Auto Populate Field in Table

Flinn, Randal J 281 Reputation points


I have two tables EmployeeT and EEAssessmentT. The EmployeeT consists of two fields including EmployeeName and Craft. The EEAssessmentT contains (5) fields...Employee, RecDate, Bldg, Work Desc and Craft.


I will be receiving support data (via Excel) by Employee Name but it will not have the Craft.


Is there a way that my table can auto populate the "Craft" field (in yellow) in the EEAssementT based on the Excel data I paste in the EEAssessmentT?


Access Development
Access Development
Access: A family of Microsoft relational database management systems designed for ease of use.Development: The process of researching, productizing, and refining new or existing technologies.
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  1. Ken Sheridan 2,756 Reputation points

    With the sample data you have posted, in which the Employee values are distinct, you can easily do that with an UPDATE query:

    UPDATE EEAssessmentT INNER JOIN EmployeeT
    ON EEAssessmentT.Employee = EmployeeT.Employee
    SET EEAssessmentT.Craft = EmployeeT.Craft
    WHERE EmployeeT.Craft IS NULL;

    However, personal names can legitimately be duplicated, so must never be used as keys. Nor is a combination of names and other columns as a composite key always reliable. I was once present at a clinic when two patients arrived within minutes of each other, both female, both with the same first and last names and both with the same date of birth. People should always be identified by a 'surrogate' numeric primary key, e.g. PatientID, usually an autonumber for convenience.

    Imagine what would happen if a second John Adams joins the workforce. The query would have no way of knowing to which John Adams each row with that employee names in the Excel worksheet refers.

    The solution to the database design would be to add an autonumber EmployeeID column to the EmployeeT table as the primary key, and a corresponding EmployeeID column as the foreign key to the EEAssessmentT table as a foreign key. The latter will not be an autonumber of course, but a long integer number indexed to allow duplicates. Once the foreign key column has been correctly populated the redundant Employee and Craft columns would be deleted from EEAssessmentT, which would then be normalized to Third Normal Form (3NF) and no longer at risk of update anomalies. An enforced relationship between the tables on EmployeeID should then be created.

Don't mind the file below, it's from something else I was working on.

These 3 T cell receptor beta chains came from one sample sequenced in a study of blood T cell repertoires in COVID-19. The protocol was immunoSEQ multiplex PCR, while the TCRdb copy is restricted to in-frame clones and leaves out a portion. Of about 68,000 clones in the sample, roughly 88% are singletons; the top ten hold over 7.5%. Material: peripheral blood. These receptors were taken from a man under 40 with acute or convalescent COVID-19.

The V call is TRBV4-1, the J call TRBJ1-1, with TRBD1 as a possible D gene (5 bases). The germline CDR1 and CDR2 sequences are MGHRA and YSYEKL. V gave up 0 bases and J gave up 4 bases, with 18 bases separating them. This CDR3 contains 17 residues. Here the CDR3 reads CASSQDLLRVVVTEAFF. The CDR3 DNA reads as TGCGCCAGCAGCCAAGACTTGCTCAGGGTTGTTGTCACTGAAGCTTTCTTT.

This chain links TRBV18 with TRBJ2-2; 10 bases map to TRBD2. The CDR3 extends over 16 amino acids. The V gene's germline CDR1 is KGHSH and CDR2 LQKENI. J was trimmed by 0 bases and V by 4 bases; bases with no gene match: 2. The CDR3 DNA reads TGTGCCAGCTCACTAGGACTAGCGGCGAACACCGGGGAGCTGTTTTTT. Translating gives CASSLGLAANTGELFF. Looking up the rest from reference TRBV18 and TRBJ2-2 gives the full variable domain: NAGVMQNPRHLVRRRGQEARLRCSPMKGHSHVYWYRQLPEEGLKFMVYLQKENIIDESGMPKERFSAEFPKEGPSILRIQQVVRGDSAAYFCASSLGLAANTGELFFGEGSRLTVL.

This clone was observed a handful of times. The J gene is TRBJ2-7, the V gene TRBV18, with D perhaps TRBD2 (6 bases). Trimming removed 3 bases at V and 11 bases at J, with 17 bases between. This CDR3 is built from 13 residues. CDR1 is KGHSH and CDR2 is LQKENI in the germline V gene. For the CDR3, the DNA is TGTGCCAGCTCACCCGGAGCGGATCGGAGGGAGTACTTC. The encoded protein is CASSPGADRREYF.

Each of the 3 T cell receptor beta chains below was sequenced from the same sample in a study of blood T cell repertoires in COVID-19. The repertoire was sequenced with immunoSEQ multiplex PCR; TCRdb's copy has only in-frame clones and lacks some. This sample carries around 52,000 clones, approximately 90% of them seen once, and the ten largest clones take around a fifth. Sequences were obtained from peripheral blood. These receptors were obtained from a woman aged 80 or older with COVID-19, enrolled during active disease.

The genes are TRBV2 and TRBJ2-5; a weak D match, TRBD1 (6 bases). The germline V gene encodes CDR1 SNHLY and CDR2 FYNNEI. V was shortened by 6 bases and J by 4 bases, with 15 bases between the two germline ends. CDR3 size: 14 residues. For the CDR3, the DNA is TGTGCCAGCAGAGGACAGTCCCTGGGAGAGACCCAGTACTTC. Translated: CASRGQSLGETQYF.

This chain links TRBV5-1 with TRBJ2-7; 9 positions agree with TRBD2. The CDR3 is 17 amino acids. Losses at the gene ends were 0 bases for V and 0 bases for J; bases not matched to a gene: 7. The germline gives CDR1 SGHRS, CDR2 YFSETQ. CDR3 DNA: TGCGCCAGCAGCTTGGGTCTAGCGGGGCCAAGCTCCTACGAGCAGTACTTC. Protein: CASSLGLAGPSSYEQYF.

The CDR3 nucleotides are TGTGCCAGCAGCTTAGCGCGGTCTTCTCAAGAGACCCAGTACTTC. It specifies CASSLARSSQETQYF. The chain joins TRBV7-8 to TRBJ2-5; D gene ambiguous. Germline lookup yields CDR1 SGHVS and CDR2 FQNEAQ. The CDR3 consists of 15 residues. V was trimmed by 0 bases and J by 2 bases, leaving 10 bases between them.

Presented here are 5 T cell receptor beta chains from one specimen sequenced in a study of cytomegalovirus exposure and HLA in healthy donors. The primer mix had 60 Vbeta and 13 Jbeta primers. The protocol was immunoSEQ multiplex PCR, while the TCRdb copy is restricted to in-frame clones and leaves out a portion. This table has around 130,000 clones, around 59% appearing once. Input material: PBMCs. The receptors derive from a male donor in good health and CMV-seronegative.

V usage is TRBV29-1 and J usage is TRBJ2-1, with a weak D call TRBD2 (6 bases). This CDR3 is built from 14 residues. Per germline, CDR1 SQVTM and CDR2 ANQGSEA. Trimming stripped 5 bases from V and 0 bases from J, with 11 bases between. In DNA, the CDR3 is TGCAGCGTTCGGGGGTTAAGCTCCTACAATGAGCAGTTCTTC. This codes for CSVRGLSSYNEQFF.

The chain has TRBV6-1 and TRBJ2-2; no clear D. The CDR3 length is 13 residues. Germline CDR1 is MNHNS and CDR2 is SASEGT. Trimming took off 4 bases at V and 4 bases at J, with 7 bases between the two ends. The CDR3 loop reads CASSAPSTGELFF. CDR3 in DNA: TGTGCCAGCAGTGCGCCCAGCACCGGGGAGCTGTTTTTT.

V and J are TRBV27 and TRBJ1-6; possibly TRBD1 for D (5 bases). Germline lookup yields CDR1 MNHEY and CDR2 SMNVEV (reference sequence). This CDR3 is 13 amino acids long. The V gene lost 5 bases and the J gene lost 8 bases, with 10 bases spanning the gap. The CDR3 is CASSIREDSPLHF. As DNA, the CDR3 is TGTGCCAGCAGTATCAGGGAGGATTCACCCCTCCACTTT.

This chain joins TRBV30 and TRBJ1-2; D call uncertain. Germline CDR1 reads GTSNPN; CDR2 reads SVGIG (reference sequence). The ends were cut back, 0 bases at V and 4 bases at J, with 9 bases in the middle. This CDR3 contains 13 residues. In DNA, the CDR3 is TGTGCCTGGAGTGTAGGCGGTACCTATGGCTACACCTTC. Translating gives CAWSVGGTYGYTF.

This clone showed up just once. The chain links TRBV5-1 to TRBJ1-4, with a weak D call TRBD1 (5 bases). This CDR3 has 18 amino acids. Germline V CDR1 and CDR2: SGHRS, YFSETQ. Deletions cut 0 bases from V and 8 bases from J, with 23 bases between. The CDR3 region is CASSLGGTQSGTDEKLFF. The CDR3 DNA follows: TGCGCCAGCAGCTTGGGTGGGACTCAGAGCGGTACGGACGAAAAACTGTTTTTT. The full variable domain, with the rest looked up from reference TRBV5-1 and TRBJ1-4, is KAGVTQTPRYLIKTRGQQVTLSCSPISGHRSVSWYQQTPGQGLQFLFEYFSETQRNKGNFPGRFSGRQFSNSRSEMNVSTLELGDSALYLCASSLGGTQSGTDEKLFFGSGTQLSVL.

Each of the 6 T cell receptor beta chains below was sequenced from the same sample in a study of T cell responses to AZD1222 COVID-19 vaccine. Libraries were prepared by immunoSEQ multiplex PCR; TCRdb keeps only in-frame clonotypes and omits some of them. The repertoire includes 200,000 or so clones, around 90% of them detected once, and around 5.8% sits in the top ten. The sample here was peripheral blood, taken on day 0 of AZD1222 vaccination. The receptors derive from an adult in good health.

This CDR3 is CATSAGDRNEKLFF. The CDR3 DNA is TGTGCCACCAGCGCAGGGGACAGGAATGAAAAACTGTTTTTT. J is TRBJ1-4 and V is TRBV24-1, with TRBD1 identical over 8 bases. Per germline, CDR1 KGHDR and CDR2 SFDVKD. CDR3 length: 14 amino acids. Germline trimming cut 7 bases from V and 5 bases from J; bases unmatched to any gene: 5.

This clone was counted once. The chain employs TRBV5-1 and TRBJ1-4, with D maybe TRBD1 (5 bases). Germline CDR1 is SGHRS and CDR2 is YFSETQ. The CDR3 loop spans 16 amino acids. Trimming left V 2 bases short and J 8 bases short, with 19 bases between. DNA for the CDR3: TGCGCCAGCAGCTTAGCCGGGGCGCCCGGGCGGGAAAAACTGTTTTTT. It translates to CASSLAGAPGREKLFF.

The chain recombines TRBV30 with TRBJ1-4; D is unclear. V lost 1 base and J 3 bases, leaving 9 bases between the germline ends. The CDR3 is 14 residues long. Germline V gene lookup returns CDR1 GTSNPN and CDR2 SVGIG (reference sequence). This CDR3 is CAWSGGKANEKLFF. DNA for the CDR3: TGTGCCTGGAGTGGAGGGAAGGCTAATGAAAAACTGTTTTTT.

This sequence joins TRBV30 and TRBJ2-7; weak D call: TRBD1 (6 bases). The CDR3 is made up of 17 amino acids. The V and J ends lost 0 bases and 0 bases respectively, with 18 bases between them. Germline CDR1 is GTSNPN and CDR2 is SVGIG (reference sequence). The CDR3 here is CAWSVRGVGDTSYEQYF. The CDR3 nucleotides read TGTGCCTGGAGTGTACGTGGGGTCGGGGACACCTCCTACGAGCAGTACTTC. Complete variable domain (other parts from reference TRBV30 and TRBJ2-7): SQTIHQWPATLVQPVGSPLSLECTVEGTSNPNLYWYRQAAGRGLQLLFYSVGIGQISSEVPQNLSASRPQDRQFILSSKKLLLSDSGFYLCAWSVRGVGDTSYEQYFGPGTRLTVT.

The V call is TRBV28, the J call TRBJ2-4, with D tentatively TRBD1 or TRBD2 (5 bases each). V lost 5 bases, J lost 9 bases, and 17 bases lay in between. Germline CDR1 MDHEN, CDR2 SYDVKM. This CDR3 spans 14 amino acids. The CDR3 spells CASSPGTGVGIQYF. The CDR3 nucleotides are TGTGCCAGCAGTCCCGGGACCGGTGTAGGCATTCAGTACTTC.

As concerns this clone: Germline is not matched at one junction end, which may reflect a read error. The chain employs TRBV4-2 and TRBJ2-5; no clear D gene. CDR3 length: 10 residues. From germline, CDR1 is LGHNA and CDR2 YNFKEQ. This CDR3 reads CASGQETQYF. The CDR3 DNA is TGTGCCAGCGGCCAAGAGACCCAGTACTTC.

While this would correct the database design, it would not overcome the problem of appending rows from the Excel worksheet. In the absence of an EmployeeID column in the worksheet the only way this could be done would be by identifying a candidate key for the worksheet data, composed of multiple columns. The only possible example that I can see would be a Employee and Bldg, which would require that in all rows the combination of the values these two columns must be distinct, and must remain so in the future. I would be doubtful that this is the case, but only you can say.

    You might like to take a look at in my public databases folder at:!169

    This little demo file illustrates how data from an Excel worksheet can be imported into Access and then decomposed into a set of correctly normalized related tables, using a set of 'append' queries. A brief explanation is given of each step as you work through the demo.

    It would also be preferable to split the Employee column into separate FirstName and LastName columns, though this is not relevant to the current issue.

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